Home Technical Sailing Videos How We Generate Power Onboard

How We Generate Power Onboard

written by Terysa September 13, 2017

Meeting our onboard power requirements is a constant balancing act.

We spend much of our time considering how we are going to power all our electronics onboard our boat, and looking at ways to reduce our energy usage. Nick made this great video explaining exactly what power generating equipment we have installed and how we charge our batteries, monitor their charge levels, and reduce the power draw.


First, how do we store our energy? We use Trojan T105 6 volt batteries in our boat, which are wired in series and parallel to make a 12v battery bank. We have 450 amp hours, although lead acid batteries are considered to be effectively flat when the charge falls to less than 50%.

Engine Alternator

Although there is a school of thought that you shouldn’t run your engine purely to charge your batteries (ie, run your engine not under load) because it causes damage, we believe that this is outdated information and not relevant to modern diesel engines. We find that running our engine to charge our batteries is a reliable backup for when our renewables aren’t keeping up with our requirements. Which brings us on to…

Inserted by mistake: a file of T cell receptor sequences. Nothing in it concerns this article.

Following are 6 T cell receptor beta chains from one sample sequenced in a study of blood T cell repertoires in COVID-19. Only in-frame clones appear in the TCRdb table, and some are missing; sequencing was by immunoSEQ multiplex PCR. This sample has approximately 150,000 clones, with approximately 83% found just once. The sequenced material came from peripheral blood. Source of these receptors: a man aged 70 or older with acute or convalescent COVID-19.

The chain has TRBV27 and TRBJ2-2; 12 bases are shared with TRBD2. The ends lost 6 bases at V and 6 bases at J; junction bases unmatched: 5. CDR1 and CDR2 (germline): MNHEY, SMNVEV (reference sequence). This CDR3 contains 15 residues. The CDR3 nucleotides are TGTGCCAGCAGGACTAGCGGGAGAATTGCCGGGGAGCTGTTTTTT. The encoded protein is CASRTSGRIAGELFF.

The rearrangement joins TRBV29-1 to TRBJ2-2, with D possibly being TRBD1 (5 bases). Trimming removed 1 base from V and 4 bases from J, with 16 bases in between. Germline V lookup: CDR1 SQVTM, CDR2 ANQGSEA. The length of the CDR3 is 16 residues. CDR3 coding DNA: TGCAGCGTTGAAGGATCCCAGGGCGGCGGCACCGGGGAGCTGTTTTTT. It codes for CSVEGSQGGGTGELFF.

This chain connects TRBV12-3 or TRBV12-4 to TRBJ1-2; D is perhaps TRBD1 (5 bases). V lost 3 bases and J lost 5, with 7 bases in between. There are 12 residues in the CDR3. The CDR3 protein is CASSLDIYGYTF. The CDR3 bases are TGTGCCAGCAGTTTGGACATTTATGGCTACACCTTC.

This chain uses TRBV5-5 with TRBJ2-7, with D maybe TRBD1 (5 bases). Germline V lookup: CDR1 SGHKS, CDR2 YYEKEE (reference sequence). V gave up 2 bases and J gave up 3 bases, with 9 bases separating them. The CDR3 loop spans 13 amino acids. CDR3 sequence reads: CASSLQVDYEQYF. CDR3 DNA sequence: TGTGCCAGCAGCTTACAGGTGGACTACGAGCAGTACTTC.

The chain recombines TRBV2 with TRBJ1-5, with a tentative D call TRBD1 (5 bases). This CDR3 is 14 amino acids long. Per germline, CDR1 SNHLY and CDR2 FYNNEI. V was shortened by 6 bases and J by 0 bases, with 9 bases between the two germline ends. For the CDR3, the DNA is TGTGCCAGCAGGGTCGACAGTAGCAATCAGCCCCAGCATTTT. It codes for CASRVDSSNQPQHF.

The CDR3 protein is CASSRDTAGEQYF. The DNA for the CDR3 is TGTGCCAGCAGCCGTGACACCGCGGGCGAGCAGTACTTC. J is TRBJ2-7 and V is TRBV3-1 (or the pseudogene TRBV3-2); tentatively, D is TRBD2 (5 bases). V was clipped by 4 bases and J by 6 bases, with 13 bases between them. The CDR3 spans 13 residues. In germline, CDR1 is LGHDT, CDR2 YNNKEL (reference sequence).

Solar Panels

We have semi-flexible solar panels by a company called Solbian attached to the roof of our bimini. As with most solar panels they are very sensitive to being even partially in the shade. So the shadow from a backstay for instance reduces the output considerably. In full sunshine we can get 11amps from them.

Wind Generator

First on the list was a wind generator. The market seems to be split into those low cost units that are able to trickle charge the battery, and those more expensive units that can generate enough energy both at anchor and at sail to run equipment and charge the batteries. We ended up going with an Airbreeze unit which is very quiet- just as well since it’s situated right where we sleep and spend all our free time! At wind over 15 kts it is happy. It can generate anything upto 15amps which is more than enough. However, at lower wind speeds it generates very little.


When under sail and not running the engine regularly- such as when we’re doing offshore passages- we use our 300 watt Watt and Sea hydrogenerator. This is really only useful when sailing for long distances and is quite an expensive piece of equipment. We think it’s worth it because the alternative would either be running the engine regularly or buying a separate generator.


Hope that all helps! Please leave a comment with any questions or thoughts.



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